Have you seen American Eagle Outfitter's new aerie campaign? The brand's lingerie collection has launched its own "real women" movement à la Dove by featuring models without airbrushing away blemishes, stretch marks, tattoos, folds or other "imperfections. Granted, the young women they chose are still gorgeous, but at least the the company is featuring them just as they are without making them look even more unrealistic like the lingerie models we're used to seeing.
While I get that lingerie companies like Victoria's Secret and Agent Provocateur aren't just selling a product, but also an ideal sex image to go with it, when a company's target audience are teens still learning to love the skin they're in, it's important to show them the difference between what's natural and what's manufactured in ad campaigns. How powerful would it be if they could see the before and after images side by side? Even better: if society just moved past this need for perfection and the unrealistic expectations placed on women and their bodies altogether.
A few nights ago I stumbled upon Hungarian musician Boggie's music video for her latest song "Parfüm." You might not understand a word and she just sits in place through the entire piece, but watch as her video editor retouches her skin, eyes, and hair and gradually transforms the singer from what she normally looks like into a "picture perfect" star. It's crazy how retouching can make any imperfections disappear, leaving our young to believe that this is how some people wake up in the morning. And not just young women, but adults, too. According to a study conducted by cereal brand Special K for its Fight Fat Talk campaign, 93 percent of women participate in fat shaming and making negative remarks about their own bodies. Some do it because "they feel it's better to criticize themselves before others do so" while others admitted to engaging in fat talk when their friends do and not bothering to change the conversation when the shaming goes on.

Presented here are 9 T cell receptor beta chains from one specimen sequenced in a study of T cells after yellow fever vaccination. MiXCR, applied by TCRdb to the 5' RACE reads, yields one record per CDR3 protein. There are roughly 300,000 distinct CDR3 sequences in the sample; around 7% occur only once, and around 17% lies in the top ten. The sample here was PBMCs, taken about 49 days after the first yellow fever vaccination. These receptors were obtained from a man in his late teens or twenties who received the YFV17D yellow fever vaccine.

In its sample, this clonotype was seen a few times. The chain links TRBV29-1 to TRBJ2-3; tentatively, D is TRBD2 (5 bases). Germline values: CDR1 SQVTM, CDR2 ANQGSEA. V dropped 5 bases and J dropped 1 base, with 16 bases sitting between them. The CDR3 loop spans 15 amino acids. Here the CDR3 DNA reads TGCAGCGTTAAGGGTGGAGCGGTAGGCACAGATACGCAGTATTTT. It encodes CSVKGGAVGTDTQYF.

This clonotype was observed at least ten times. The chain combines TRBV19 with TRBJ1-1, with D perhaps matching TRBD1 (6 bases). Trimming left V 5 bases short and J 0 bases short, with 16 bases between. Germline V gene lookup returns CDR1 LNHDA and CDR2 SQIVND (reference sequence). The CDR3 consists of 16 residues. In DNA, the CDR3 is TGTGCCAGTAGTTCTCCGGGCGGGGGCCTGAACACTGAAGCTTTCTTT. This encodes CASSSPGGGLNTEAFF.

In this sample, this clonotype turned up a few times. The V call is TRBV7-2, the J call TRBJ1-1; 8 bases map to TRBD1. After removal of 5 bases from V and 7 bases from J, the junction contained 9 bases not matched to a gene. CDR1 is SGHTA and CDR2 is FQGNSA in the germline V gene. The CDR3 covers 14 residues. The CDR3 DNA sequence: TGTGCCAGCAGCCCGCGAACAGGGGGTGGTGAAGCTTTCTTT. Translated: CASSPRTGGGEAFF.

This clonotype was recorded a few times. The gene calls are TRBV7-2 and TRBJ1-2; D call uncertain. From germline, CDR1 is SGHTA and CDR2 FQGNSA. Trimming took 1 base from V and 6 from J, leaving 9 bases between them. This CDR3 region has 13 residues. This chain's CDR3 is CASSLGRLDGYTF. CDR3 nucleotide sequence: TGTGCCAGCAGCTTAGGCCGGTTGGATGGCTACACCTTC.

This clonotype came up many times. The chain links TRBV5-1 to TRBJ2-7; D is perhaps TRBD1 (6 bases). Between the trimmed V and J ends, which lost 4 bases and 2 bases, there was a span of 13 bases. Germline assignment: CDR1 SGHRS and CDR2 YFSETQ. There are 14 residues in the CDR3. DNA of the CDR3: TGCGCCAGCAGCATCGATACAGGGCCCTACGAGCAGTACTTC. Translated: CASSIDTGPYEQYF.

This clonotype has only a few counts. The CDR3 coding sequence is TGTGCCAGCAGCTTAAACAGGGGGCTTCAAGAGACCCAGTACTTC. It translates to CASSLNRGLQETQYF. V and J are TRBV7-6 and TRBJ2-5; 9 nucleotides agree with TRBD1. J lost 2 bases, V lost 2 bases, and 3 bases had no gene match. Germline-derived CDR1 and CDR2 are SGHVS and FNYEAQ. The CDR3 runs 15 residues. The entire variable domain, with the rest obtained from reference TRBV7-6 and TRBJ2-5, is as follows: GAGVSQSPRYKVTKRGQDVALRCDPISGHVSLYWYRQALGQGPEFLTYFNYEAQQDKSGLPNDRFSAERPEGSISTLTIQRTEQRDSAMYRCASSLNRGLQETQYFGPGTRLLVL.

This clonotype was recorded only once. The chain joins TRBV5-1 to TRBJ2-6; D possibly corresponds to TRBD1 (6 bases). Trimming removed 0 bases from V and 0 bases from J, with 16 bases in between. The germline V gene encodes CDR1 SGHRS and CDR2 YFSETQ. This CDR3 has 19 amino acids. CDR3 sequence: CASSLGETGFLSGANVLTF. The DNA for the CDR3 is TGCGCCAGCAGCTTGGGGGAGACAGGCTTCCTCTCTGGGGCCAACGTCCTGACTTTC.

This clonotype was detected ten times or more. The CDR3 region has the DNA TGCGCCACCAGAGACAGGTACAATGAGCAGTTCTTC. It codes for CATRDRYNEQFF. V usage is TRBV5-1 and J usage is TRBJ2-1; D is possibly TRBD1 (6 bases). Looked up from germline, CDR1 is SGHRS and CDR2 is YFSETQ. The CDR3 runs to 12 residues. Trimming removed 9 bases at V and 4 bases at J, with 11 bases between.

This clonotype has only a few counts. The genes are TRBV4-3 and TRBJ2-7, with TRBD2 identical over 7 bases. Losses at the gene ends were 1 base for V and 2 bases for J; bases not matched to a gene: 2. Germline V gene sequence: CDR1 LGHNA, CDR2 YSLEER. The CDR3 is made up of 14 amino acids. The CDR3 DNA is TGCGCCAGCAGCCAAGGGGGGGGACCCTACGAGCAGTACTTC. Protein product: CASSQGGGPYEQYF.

So you have to think: when and how did we learn this? Why do we think it's okay to tear ourselves apart and convince ourselves we're just not pretty enough?
P.S. Dove debuts short film "Selfie."